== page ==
Detrital muscovite thermochronology in two drainage basins in western Bhutan
Massachusetts Institute of Technology. Dept. of Earth, Atmospheric, and Planetary Sciences.
Kip V. Hodges.
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New reconnaissance data for a poorly characterized area in the western Bhutan Himalaya show distinction between the 40Ar/39Ar cooling age distributions of detrital minerals in the two river catchments of the Punatsang chu and the Wang chu. Muscovites from five samples of Wang chu river sands yield ages (corresponding roughly to the time of bedrock cooling through a temperature of ca.350°C) between 9.37± 0.08 Ma and 13.98 ± 0.08 Ma. The majority of ages are less than 13 Ma, and the data for all samples have a unimodal distribution with an average age of ca. 11.4 ± 1.5 Ma. In contrast, muscovites from 14 Punatsang chu samples yield ages with nearly the same total range but with a distinctively multi-modal distribution. Two modes predominate in the Punatsang chu data: one at ca. 11.4 Ma, which is statistically indistinguishable from the single mode of the Wang chu data, and one at ca. 14.5 Ma. The full explanation for this distribution must await further bedrock and detrital dating studies, but one hypothesis is that the out-of-sequence Kakhtang thrust fault system - which is thought to transect the upper reaches of the river catchments - has juxtaposed two bedrock terrains with different cooling histories.(cont.) A second possibility is that the younger mode of cooling ages is related to uplift of the footwall of the Chomolhari fault system, which includes the major bounding structures of the Yadong-Gulu rift northwest of the catchments. Exactly why the older mode of ages is not found in the Wang chu dataset is unclear. If the first of the above hypotheses is correct, the lack of an older mode in the Wang chu dataset may mean that the muscovites in the Wang chu fluvial sediments were derived exclusively from the Kakhtang thrust system hanging wall. If the second hypothesis is correct, the muscovites may have been derived exclusively from the Chomolhari fault system footwall. However, since we do not know the actual distribution of muscovites in the Wang chu catchment and we do not know that modern erosion is uniform in the catchment, it is also possible that the older mode is simply missing as an artifact not-uniform sampling. Again, more studies are needed to evaluate these alternative explanations.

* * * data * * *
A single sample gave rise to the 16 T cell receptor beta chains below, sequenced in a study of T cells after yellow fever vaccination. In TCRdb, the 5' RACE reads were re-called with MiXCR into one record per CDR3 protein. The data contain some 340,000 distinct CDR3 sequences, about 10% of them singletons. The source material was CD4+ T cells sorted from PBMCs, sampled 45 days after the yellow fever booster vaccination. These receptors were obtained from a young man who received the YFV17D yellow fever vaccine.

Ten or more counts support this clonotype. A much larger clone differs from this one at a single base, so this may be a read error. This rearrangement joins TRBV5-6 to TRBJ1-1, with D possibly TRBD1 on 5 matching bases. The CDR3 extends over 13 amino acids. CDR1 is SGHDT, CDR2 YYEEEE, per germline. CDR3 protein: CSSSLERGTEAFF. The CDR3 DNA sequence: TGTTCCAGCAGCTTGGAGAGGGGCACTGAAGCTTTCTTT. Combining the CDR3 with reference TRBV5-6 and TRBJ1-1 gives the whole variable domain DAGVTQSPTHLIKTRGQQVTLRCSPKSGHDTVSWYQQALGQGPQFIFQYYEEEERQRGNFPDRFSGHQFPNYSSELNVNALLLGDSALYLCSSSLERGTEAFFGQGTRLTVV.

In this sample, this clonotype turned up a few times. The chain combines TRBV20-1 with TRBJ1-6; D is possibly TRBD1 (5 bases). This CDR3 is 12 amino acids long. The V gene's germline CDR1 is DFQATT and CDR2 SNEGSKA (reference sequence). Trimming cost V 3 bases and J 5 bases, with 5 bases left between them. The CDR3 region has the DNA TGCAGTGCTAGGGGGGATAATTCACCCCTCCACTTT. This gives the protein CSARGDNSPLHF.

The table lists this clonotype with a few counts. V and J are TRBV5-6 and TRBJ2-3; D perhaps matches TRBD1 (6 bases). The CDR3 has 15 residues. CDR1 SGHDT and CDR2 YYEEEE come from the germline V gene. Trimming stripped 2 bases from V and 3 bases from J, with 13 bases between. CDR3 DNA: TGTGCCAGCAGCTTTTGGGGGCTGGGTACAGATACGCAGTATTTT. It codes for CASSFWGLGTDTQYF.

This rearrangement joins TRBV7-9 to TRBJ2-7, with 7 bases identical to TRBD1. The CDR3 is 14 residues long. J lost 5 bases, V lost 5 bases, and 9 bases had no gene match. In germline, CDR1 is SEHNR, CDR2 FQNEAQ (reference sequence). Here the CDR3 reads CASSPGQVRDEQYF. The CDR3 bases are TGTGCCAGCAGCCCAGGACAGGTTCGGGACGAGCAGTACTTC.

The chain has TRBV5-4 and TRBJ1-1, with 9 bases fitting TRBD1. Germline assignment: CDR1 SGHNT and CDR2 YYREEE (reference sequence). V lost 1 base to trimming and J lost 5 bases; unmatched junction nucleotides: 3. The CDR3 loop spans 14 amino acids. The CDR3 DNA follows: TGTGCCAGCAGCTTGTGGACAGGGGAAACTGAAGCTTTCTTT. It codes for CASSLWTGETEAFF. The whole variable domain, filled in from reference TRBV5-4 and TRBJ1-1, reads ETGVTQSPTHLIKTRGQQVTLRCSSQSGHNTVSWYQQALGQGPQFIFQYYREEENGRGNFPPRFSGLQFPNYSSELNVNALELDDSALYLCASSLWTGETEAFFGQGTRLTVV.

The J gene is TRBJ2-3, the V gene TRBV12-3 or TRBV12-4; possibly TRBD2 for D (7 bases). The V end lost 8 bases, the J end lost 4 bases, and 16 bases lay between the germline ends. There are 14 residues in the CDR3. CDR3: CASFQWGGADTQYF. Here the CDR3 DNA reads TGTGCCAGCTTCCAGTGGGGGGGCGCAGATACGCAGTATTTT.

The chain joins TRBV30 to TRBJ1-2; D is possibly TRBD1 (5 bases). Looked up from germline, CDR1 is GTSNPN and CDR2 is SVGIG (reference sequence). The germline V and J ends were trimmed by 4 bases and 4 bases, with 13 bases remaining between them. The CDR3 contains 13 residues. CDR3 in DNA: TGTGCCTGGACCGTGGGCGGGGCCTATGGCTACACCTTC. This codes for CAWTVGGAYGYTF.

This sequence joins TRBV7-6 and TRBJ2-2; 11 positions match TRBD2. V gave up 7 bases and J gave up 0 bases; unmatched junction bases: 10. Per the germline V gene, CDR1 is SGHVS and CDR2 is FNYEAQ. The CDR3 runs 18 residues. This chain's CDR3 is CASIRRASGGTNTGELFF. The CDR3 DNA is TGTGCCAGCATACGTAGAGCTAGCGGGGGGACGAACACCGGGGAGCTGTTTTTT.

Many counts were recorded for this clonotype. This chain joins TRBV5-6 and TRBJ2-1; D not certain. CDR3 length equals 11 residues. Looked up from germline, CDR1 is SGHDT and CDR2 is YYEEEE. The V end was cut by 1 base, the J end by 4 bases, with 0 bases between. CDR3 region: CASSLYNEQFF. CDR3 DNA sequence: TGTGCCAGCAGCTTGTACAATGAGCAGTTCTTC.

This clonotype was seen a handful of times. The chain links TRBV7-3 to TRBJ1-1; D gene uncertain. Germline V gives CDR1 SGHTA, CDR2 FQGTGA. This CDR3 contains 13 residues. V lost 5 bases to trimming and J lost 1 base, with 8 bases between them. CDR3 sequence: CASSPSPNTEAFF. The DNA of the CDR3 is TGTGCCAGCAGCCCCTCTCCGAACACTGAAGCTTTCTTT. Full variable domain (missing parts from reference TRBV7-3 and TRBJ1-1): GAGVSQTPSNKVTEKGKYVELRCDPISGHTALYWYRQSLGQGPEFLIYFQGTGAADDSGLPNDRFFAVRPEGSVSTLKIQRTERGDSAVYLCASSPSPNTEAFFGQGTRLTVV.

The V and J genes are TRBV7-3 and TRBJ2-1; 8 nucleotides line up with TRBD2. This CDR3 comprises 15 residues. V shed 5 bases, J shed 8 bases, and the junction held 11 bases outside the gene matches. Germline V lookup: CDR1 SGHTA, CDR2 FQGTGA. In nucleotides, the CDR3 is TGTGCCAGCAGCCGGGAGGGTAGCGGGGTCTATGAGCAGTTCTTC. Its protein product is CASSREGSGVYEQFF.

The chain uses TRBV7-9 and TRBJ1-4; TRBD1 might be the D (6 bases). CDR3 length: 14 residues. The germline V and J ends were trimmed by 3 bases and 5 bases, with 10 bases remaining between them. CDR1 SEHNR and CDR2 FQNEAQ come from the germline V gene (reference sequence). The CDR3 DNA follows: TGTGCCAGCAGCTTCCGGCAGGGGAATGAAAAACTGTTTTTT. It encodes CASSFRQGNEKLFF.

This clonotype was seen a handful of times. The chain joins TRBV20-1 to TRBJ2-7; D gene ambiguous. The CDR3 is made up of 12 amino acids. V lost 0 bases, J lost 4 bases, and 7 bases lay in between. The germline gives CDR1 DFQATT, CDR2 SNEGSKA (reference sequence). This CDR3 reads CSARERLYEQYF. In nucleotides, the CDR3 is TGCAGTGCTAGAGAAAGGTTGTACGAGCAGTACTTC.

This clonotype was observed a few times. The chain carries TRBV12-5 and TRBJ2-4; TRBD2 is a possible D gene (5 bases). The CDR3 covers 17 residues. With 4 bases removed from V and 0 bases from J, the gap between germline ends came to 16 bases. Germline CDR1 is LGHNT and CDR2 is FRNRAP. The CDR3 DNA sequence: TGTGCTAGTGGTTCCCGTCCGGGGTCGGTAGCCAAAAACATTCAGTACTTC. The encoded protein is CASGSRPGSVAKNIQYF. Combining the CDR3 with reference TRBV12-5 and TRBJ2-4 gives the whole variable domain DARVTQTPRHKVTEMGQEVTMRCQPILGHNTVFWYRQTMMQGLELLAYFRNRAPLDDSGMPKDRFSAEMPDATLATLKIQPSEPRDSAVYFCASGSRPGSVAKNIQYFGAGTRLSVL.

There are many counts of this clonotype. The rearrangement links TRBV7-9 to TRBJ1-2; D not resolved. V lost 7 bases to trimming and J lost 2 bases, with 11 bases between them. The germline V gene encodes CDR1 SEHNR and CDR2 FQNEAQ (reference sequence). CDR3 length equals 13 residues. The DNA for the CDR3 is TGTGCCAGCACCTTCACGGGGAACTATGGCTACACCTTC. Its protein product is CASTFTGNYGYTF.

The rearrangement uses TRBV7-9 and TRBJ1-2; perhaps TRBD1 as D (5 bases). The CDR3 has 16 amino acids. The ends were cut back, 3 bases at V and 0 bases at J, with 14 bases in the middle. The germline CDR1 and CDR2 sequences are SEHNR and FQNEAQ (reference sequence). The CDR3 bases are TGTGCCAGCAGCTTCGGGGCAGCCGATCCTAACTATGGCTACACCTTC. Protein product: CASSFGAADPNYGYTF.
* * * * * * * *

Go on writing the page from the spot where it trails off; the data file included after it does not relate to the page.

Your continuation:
Thesis (S.M.)--Massachusetts Institute of Technology, Dept. of Earth, Atmospheric, and Planetary Sciences, 2007.Includes bibliographical references (leaves -38).
DepartmentMassachusetts Institute of Technology. Dept. of Earth, Atmospheric, and Planetary Sciences.
Massachusetts Institute of Technology
Earth, Atmospheric, and Planetary Sciences.